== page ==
MOSCOW (Reuters) - The Kremlin said on Wednesday that Western allegations the Russian Air Force was responsible for civilian deaths in the rebel-held district of eastern Ghouta outside the Syrian capital Damascus were groundless.
Pro-government forces pounded eastern Ghouta on Tuesday, in a surge of violence that a war monitor said had killed at least 250 people since Sunday night.
Russia has been providing air support for the Syrian army since Moscow intervened to help President Bashar al-Assad side in 2015.
“These are groundless accusations, we don’t know what they are based on, Kremlin spokesman Dmitry Peskov said, when asked about Western assertions that Russia was to blame for some of the deaths in eastern Ghouta.
“They (the allegations) are not backed up with any specific information. We do not agree with them,” Peskov told a conference call with reporters.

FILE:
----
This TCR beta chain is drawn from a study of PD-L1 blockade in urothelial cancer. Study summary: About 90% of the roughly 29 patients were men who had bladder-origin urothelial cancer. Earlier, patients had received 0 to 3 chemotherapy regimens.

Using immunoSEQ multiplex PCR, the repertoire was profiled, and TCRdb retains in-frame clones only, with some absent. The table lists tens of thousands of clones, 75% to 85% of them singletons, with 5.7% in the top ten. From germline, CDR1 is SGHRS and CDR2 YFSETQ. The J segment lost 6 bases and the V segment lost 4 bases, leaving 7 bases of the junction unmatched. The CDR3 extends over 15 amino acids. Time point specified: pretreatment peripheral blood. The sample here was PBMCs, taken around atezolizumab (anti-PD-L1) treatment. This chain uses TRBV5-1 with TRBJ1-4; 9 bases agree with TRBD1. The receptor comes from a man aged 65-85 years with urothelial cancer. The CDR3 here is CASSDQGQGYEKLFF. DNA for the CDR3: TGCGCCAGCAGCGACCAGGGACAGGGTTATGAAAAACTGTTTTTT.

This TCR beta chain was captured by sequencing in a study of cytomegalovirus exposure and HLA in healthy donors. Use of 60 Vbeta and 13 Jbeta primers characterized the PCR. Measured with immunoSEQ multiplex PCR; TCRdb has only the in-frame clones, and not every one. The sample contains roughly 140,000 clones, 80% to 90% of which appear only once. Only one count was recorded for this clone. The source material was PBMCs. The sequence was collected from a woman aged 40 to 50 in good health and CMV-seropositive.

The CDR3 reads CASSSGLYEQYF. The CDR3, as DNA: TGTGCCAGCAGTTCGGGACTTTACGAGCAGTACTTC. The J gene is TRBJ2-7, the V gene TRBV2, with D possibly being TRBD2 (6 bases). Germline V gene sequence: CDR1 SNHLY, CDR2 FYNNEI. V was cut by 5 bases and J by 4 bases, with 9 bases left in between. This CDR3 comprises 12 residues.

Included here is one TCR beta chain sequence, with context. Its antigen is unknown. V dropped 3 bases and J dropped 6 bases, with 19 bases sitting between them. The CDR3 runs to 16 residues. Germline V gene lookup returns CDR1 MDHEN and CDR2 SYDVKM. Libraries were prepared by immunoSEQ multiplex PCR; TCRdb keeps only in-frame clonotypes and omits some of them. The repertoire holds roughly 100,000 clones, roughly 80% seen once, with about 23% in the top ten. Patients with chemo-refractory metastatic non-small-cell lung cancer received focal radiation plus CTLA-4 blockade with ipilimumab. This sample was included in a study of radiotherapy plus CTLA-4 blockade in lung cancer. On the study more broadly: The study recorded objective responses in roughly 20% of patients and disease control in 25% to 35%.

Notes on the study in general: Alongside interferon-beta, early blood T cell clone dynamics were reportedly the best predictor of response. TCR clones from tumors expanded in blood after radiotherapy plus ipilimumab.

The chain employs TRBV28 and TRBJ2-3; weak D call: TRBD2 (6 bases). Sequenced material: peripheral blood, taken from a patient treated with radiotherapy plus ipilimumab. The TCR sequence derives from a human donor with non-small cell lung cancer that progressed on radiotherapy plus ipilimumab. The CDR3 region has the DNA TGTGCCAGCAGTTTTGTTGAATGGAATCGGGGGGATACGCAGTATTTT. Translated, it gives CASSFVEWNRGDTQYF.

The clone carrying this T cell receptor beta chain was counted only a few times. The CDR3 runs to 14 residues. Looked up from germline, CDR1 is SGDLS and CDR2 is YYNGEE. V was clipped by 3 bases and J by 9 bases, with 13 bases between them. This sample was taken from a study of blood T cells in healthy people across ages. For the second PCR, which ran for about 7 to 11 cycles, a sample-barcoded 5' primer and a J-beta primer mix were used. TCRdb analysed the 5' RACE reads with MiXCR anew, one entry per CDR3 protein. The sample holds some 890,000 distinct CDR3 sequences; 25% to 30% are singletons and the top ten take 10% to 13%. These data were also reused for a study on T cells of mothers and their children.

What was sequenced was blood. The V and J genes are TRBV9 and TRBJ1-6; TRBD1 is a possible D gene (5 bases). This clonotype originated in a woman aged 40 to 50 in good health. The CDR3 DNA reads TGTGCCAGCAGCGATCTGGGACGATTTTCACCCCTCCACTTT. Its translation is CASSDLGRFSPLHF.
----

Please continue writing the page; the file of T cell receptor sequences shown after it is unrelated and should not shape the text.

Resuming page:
The British-based war monitoring group the Syrian Observatory for Human Rights said many of the planes over Ghouta appeared to be Russian. Syrians say they can distinguish between Russian and Syrian planes because the Russian aircraft fly higher.
“In (eastern) Ghouta, we have observed Russian aircraft participating,” said Mohammad Alloush, the political chief of Jaish al-Islam, one of the main rebel factions in the enclave.
“Based on our intelligence methods, it shows Russian aircraft participating in the bombardment of civilians in Ghouta, in the campaign that started four days ago,” he said on Wednesday.
Reporting by Polina Ivanova and Ellen Francis; Writing by Andrew Osborn and Lisa Barrington; Editing by Polina Ivanova